Nervous Control of Arterial Pressure

  1. Describe short-term regulation of mean arterial pressure (MAP): timing, which pathways, and targets
    • Seconds to minutes
    • Neural pathways
    • Targets heart and blood vessels
  2. Describe long-term regulation of mean arterial pressure (MAP): timing, which pathways, and targets
    • Hours to days
    • Endocrine pathways
    • Targets kidneys and blood vessels
  3. Compare sympathetic and parasympathetic innervation of CV system
    • Sympathethic chain innervates vessels and heart
    • Vagus (parasympathetic) innervates only heart
  4. How does the CNS control systemic circulation?
    • Vasomotor center in brainstem has vasoconstrictor fibers and vasodilator fibers
    • Hypothalamus controls the vasomotor center
  5. What vessels are innervated by the sympathetic nervous system?
    Sympathetic innervation to arteries, arterioles, veins, and venules, but not capillaries
  6. Where are baroreceptors found?
    In the walls of large systemic arteries, like carotid and aortic arch
  7. What are baroreceptors?
    Pressoreceptors that detect changes in blood pressure
  8. How do baroreceptors react to an increase in blood pressure?
    Receptors stretch, increase firing rate, and transmit high blood pressure signal to CNS to initiate baroreceptor reflex
  9. How does the baroreceptor signal get to the CNS? Where in the CNS does it get transmitted to?
    • Through the glossopharyngeal and vagus nerves
    • To the vasomotor center of the brainstem
  10. Where is the vasomotor center located specifically?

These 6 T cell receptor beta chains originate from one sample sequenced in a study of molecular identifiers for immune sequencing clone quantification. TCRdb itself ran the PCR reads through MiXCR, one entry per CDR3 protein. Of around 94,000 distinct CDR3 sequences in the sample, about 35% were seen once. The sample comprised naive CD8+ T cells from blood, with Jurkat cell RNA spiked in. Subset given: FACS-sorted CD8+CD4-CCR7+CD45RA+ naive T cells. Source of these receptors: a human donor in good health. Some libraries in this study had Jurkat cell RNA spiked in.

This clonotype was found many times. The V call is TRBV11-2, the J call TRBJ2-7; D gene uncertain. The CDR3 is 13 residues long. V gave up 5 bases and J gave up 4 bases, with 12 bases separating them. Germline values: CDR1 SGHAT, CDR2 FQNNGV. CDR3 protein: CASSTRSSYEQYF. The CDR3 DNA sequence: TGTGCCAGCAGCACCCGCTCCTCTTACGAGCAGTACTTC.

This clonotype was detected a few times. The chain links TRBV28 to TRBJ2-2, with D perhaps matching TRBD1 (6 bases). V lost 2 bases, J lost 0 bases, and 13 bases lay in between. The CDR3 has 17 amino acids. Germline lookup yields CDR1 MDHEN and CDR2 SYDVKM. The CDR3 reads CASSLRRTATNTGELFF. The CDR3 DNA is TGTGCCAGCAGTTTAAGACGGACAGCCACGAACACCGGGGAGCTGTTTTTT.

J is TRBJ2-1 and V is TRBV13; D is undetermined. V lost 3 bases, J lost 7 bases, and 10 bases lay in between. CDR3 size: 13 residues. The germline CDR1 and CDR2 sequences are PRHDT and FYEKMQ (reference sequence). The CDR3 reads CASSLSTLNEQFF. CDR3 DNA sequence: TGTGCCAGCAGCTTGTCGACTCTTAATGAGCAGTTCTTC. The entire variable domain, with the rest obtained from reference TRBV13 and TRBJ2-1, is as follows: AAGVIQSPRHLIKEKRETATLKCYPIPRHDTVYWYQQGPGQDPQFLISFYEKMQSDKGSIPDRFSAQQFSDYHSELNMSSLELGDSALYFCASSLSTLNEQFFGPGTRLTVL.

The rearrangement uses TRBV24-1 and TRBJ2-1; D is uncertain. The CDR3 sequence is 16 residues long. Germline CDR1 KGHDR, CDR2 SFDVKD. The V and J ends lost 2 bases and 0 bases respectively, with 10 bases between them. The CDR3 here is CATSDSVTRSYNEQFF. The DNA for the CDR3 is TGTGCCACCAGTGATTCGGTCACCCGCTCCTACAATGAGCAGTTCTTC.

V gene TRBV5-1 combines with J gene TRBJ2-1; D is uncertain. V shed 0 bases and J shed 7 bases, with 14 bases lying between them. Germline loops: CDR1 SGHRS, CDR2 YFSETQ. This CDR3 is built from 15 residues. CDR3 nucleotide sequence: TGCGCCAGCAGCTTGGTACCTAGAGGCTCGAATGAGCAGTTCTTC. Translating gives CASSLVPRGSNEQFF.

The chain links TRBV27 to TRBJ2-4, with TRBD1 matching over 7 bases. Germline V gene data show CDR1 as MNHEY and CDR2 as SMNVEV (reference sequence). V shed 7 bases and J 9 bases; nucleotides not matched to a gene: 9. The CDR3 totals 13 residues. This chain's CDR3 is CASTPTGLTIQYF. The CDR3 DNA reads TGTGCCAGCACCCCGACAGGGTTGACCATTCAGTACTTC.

Medulla and lower third of pons
  11. What are the parts of the vasomotor center?
    • Vasoconstrictor area
    • Vasodilator area
    • Sensory area
  12. What do the baroreceptors do after an acute increase or decrease in arterial blood pressure?
    Baroreceptors fire more at high blood pressure and less at low blood pressure
  13. What happens to the vasomotor center if you occlude both carotid arteries?
    • Reduction of baroreceptor firing leads to less inhibition on vasomotor center
    • Vasomotor center makes blood pressure increase
  14. If blood pressure increases, what does the baroreceptor reflex do to SNS, PNS, HR, SV, CO, and TPR?
    • Want to decrease BP back to normal
    • Decreases SNS
    • Increases PNS
    • Decreases HR
    • Decreases SV
    • Decreases CO
    • Decreases TPR
  15. If blood pressure decreases, what does the baroreceptor reflex do to SNS, PNS, HR, SV, CO, and TPR?
    • Want to increase BP back to normal
    • Increases SNS
    • Decreases PNS
    • Increases HR
    • Increases SV
    • Increases CO
    • Increases TPR
  16. How does chronic hypertension alter baroreceptor activity?
    Desensitized baroreceptors so that they fail to detect elevation of BP and will not respond to decrease it
  17. What is the baroreceptor reflex in response to hemorrhage?
    Less blood = less pressure = less baroreceptor activity = increase SNS = increase BP
  18. ____________________ respond to low O2 and CO2 and H+
  19. What is the most powerful of all the activators of the sympathetic vasoconstrictor system?
    Cerebral ischemia
  20. How does cerebral ischemia affect the vasomotor center?
    Increases sympathetic vasoconstriction to increase BP
  21. What is the Cushing reflex?
    When CSF pressure exceeds arterial pressure, blood flow to brain stops
  22. How does contraction of skeletal muscles increase cardiac output and arterial pressure?
    Increase in flow, increase in BP, increase in CO
Card Set
Nervous Control of Arterial Pressure